As moms, we strive to be a good parent, to raise a healthy happy child, and to keep our sanity in the process. We do a great job at it, but we aren’t perfect.
There are days I don’t feel like a good mom. Not because of anything I’ve done, but because of things I didn’t do. Like…
- I didn’t take the first opportunity to play with my son, early in the morning, when he whispered, “Play with me?” Instead I brushed off his request.
- I didn’t encourage my daughter when she made the same mistake again, instead I frowned.
- I pretended to listen instead of really hearing my child’s heart.
- I didn’t take the extra 30 minutes to prepare a healthy, home-cooked lunch, but substituted a hasty fast food meal instead.
- I didn’t notice my son’s attempt to make his bed the “neatest ever,” but instead saw the pile of toys still scattered on the floor.
- I didn’t read my kids their favorite books, instead I allowed them a “treat” of one hour of TV.
- I didn’t cheer wildly at the end of my child’s playtime on the piano, but instead said, “Turn it down some.”
It’s not every day I get it wrong. In fact, I get it right more often than not. But what sticks out most in a child’s memory…
…broken promises or kept ones?
…harsh words or sweet ones?
…impatient tones or soothing ones?
…disapproving looks or smiles?
…being ignored or being cherished?
Yes, children are resilient, but the fact is there is a limit to that resilience. If there are more kept promises than broken ones, more sweet words than harsh ones, more times of being cherished, etc., then children may forgive and forget the occasional mistake.
But as parents, as moms, we have to establish a habit, a pattern, of “getting it right” if we want to raise healthy and happy children.
We can’t expect kids to “do as I say” when they see a louder lesson in our actions. They will imitate us…it’s how they’re wired.
So what is a mom to do?
Steps to Raising a Healthy Happy Child
There are three things moms can add to their daily actions that will help win their child’s heart and inspire good behavior: strive to be consistently 1)kind, 2)tender-hearted and 3)forgiving. These behaviors are powerful and when we practice them regularly, we will see positive results in our family.
Be Kind. Being gentle, thoughtful, helpful, and affectionate. To reach our children at the heart level, we have to practice kindness. Learn to assess what our child needs and when they need it, then proceed with kindness.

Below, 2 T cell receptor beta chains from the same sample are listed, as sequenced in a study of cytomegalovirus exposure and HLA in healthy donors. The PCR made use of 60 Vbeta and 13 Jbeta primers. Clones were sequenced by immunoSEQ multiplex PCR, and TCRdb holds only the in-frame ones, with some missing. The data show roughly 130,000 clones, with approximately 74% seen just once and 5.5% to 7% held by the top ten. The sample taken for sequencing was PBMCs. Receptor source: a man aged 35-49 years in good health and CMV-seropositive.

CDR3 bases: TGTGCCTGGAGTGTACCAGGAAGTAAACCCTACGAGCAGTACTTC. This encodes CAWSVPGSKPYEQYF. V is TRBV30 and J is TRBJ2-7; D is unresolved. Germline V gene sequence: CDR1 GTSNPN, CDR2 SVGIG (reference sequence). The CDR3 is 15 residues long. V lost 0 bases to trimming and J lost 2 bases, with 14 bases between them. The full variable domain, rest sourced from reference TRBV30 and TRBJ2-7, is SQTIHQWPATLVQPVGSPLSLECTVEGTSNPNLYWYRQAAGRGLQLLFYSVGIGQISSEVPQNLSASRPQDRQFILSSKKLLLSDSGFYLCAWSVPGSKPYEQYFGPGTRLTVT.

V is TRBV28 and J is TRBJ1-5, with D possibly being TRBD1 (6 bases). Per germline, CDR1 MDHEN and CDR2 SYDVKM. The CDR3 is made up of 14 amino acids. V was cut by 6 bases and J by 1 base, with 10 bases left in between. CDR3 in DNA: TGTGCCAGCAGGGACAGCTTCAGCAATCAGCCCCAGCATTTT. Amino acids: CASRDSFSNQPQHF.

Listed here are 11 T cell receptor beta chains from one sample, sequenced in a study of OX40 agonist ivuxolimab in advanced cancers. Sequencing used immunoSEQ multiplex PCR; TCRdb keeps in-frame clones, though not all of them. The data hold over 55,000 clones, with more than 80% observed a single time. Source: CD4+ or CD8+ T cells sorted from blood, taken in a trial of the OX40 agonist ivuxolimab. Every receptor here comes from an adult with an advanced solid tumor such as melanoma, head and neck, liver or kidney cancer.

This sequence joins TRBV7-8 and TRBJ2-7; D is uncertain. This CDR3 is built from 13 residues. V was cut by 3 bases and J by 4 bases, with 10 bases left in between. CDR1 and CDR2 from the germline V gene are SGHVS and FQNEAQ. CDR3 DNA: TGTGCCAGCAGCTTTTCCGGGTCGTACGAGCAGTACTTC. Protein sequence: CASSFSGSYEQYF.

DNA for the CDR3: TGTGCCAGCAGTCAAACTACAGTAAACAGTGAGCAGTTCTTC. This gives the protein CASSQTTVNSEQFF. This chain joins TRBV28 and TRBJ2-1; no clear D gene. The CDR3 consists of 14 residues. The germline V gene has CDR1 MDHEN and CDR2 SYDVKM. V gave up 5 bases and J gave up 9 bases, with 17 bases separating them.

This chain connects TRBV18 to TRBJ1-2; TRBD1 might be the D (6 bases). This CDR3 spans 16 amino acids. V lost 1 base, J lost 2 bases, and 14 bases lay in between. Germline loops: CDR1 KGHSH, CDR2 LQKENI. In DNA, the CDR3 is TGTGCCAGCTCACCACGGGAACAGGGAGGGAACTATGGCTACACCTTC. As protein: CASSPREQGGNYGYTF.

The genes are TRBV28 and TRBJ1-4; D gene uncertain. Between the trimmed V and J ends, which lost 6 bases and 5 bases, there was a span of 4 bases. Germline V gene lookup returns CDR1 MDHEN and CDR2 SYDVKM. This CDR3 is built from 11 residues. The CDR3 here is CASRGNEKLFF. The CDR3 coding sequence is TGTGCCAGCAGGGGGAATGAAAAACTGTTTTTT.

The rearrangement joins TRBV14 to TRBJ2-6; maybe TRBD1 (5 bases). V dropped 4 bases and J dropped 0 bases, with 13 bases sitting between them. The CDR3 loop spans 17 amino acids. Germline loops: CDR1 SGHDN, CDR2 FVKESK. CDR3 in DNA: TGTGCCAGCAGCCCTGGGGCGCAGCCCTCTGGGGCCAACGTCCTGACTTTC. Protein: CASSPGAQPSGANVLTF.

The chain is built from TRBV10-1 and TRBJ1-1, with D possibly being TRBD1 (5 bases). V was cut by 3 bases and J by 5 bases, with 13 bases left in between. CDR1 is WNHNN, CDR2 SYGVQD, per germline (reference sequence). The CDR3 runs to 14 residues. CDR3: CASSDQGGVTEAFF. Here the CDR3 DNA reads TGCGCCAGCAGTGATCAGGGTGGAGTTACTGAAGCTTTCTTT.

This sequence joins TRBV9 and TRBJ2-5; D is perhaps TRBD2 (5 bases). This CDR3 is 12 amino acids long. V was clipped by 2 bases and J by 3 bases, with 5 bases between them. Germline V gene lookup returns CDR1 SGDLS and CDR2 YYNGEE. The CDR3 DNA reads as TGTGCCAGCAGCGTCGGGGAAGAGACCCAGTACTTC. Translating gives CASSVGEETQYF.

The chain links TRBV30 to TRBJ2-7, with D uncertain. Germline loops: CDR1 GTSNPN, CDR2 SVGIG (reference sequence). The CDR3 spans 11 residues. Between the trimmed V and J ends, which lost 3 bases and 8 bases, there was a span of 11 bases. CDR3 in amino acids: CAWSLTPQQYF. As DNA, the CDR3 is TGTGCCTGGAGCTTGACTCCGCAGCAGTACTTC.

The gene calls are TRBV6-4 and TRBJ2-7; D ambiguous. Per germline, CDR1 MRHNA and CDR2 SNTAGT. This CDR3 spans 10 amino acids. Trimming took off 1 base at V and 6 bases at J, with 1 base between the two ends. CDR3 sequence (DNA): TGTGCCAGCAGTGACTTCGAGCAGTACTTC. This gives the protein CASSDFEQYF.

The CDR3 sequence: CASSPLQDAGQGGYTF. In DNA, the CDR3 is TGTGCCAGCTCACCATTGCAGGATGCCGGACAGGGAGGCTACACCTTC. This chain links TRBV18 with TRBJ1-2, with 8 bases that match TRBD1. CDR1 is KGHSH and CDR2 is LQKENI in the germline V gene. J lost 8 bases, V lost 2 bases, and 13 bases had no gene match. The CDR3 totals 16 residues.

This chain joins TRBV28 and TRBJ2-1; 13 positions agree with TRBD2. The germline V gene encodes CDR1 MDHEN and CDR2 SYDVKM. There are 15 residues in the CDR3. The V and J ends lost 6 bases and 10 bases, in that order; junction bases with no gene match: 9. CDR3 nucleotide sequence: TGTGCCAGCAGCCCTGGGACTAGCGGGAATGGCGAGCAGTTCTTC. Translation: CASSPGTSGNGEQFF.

If your child accidentally breaks your favorite dish, that is not the time for the irritated lecture on being more careful. Instead it’s the time to give reassurance and comfort, and to calmly teach techniques for cleaning up.
Be tender-hearted. Being tender and being sensitive go hand in hand. When our children need correction, if we are tender and sensitive to what they are feeling, we will reach their hearts and motivate them for good way better than a hundred lectures could.
Be forgiving. If you have lost your temper with your child and you didn’t handle the situation correctly, it is the right thing to ask for our child’s forgiveness. I’ve had to do this many times, and it goes a long way in mending the relationship while modeling for them the right way to handle mistakes.
So now, I pray daily to remember to see beyond their actions, and to see and nurture their hearts. I ask for help to be kind, tender-hearted and forgiving. They are learning from me how to be a good person, how to treat others, and eventually how to parent. I want to be sure they learn the right way to do this.
I want to be sure they learn how to be kind, tender, forgiving, and to uplift and edify those who matter in their lives. So that means I must show them how that looks by my actions.
It’s a journey of a lifetime, but I’m making it every day. Want to join me?